By INU Staff
INU - The human rights group, Amnesty International, released a statement on Tuesday. They said that lawyers for Ahmadreza Djalali, an emergency medicine specialist, and permanent resident of Sweden, who was accused of espionage during nuclear talks with world powers, were told on Saturday that the Supreme Court had upheld his sentence "without granting them an opportunity to file their defense submissions.”
Djalali was a visiting professor at Belgium's Vrije University when Iranian authorities detained him during a visit in April, when he had traveled to Iran to attend a scientific workshop based on an official invitation from an Iranian university. He was accused of passing information to Israel's Mossad intelligence service during the negotiations that led to Iran's nuclear deal in 2015. Djalali claims he is being punished for refusing to spy for Iran while working in Europe.
Magdalena Mughrabi, Amnesty's internal deputy director for the Middle East and North Africa declared, "This is not only a shocking assault on the right to a fair trial but is also in utter disregard for Ahmadreza Djalali's right to life.” She called on the Iranian authorities to quash the sentence and grant him a "meaningful appeal.” Amnesty alleges that Djalali's lawyers repeatedly contacted the Supreme Court to present their submissions over the past month, but were stonewalled.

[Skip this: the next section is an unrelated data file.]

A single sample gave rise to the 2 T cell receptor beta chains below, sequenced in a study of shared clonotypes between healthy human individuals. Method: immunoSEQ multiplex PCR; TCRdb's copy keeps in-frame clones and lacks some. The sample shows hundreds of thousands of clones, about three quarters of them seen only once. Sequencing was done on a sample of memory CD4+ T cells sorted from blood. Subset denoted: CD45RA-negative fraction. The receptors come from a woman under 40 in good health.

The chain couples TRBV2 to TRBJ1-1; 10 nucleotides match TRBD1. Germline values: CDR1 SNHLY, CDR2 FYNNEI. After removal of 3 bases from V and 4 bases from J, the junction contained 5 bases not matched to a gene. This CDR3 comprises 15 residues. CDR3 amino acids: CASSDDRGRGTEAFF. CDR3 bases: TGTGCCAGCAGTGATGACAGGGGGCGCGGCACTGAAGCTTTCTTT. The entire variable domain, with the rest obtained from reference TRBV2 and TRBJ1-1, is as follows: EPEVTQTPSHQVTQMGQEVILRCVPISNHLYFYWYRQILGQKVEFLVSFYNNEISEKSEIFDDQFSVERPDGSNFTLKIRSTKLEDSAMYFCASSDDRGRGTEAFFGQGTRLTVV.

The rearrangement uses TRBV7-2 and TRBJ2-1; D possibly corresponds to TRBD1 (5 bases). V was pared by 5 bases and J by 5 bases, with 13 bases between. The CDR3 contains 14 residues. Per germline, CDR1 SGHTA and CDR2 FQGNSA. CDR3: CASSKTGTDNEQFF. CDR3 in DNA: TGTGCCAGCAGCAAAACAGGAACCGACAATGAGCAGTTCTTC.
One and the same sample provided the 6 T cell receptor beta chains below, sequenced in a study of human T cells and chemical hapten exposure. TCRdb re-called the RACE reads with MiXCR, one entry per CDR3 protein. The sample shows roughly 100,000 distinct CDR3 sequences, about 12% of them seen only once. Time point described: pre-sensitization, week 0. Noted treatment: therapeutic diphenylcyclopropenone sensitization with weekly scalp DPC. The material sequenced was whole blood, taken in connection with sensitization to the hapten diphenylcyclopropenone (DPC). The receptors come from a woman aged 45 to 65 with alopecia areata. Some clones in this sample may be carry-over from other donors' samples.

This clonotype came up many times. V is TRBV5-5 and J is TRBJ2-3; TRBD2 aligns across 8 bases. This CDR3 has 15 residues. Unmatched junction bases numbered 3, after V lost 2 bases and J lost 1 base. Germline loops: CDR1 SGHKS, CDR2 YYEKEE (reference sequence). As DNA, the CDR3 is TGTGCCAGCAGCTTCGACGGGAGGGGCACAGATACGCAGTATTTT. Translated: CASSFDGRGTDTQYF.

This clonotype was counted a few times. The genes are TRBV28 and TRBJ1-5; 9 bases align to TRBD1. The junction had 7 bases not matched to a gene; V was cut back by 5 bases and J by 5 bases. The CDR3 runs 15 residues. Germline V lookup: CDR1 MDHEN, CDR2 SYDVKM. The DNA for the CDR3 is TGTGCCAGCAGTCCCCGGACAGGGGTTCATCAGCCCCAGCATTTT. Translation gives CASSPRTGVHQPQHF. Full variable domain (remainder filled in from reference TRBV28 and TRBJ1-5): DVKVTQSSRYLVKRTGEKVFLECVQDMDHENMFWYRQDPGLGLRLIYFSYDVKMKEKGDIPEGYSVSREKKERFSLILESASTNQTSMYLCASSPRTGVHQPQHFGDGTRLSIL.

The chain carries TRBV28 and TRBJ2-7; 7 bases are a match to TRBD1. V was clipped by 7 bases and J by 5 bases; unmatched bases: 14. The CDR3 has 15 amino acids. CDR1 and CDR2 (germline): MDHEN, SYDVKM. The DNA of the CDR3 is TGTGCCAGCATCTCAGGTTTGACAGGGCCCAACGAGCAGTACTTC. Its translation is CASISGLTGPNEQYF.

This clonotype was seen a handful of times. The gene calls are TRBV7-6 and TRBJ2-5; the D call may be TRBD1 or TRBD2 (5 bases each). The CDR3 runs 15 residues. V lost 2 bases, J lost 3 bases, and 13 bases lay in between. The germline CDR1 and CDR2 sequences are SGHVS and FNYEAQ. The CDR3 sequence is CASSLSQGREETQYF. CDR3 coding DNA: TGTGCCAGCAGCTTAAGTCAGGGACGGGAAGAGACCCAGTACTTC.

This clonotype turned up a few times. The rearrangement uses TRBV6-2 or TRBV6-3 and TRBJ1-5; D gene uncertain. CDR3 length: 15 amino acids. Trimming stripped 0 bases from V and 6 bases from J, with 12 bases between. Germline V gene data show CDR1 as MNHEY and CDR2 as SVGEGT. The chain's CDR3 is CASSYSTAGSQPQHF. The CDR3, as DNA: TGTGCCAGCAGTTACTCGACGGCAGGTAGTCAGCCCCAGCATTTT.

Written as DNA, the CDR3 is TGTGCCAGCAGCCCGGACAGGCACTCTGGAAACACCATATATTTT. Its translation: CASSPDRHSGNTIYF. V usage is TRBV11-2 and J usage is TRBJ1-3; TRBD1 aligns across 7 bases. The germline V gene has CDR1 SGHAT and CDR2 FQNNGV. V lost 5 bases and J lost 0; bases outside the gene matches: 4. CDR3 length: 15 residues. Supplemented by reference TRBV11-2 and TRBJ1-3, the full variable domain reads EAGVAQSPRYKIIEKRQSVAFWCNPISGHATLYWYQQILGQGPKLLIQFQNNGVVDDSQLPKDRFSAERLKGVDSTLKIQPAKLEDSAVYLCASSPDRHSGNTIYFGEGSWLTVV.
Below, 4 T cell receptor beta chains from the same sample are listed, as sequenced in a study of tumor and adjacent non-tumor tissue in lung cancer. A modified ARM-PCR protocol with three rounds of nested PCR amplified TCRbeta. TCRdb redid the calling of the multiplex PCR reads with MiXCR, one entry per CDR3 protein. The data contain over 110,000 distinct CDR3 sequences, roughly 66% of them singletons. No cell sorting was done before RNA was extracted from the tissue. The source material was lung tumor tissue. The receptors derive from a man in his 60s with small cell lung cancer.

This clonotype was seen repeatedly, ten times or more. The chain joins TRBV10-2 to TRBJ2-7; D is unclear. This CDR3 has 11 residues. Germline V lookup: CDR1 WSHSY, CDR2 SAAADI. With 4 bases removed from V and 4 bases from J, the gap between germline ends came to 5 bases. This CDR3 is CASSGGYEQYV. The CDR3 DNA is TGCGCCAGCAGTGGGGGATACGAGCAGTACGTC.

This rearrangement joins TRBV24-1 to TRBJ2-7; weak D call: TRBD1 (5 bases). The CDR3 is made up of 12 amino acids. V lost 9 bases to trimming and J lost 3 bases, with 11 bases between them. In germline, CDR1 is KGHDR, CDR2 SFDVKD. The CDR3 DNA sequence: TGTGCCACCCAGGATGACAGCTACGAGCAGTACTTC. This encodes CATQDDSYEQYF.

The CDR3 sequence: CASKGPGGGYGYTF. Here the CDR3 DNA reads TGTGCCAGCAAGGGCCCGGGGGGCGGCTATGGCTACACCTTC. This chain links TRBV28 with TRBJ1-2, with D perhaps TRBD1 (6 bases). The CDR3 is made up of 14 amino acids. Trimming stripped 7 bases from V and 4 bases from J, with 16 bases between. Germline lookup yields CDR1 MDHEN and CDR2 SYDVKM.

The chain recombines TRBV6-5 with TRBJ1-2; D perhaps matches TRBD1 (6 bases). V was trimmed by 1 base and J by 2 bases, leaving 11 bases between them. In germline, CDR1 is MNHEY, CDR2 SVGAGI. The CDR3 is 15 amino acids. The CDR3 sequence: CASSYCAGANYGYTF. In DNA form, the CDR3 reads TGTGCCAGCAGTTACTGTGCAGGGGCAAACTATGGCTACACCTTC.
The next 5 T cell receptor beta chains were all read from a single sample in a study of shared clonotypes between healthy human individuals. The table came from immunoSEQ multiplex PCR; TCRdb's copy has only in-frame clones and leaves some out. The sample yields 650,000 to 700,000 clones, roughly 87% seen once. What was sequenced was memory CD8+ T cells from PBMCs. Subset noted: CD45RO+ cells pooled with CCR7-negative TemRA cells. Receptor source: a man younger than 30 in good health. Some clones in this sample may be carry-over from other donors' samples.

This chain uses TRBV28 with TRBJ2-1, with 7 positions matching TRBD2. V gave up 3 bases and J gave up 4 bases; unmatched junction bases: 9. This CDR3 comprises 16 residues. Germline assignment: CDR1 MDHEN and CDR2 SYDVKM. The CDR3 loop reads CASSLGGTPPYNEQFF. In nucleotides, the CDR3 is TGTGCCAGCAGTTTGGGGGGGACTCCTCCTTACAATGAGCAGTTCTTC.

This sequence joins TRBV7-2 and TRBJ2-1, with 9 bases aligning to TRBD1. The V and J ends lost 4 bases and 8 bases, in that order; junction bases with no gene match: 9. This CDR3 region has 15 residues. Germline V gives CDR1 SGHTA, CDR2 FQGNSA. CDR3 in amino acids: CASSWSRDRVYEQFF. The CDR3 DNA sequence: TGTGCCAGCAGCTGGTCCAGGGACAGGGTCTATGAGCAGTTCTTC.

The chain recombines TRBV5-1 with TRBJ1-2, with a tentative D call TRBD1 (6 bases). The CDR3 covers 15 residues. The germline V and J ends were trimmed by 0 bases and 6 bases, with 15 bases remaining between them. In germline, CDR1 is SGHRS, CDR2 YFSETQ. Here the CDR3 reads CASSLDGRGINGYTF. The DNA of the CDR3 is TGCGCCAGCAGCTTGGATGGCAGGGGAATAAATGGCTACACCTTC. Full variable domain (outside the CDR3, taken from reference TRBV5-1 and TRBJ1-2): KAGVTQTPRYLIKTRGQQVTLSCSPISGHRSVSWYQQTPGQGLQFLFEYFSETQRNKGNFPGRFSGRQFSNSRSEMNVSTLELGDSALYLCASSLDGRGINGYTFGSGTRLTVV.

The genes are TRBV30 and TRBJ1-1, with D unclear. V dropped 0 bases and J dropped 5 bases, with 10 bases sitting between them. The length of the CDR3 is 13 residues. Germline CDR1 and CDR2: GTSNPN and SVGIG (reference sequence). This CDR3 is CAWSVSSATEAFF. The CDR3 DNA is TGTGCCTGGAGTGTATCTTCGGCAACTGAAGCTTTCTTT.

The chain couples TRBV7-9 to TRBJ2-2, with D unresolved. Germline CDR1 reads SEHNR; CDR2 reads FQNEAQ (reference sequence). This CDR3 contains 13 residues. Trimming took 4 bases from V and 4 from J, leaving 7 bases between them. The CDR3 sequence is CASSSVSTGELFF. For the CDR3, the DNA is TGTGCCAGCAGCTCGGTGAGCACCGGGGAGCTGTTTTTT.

Claiming that the evidence in his initial trial was gathered under duress, Djalali's lawyers said no evidence has been produced to substantiate the allegations. Amnesty argues that Iran's courts have "run roughshod over the rule of law.”
When the sentence was announced in October, Tehran's prosecutor general, Abbas Jafari Dolatabadi, said, “One of the actions of the convict was revealing the location of and some information on 30 outstanding individuals engaged in military and nuclear research projects.” He claimed further that the information led to the assassination of two Iranian nuclear scientists, Majid Shahriari and Masoud Alimohammadi, who were killed in bomb blasts in 2010 at the height of tensions over the country's atomic program.
Five Iranian scientists, four of whom were involved in the country's nuclear program, were murdered in bomb and gun attacks in Tehran between 2010 and 2012. Iran accused the US and Israel of killing its scientists.
Shahriari was a key member of Iran's Atomic Energy Organization, and Mostafa Ahmadi Roshan was a deputy director of the Natanz nuclear enrichment facility. In 2012, Majid Jamali Fashi was convicted for working for Mossad and assassinating Alimohammadi, and executed. Also hanged for working for Israel and the US were three others, including nuclear scientist Shahram Amiri.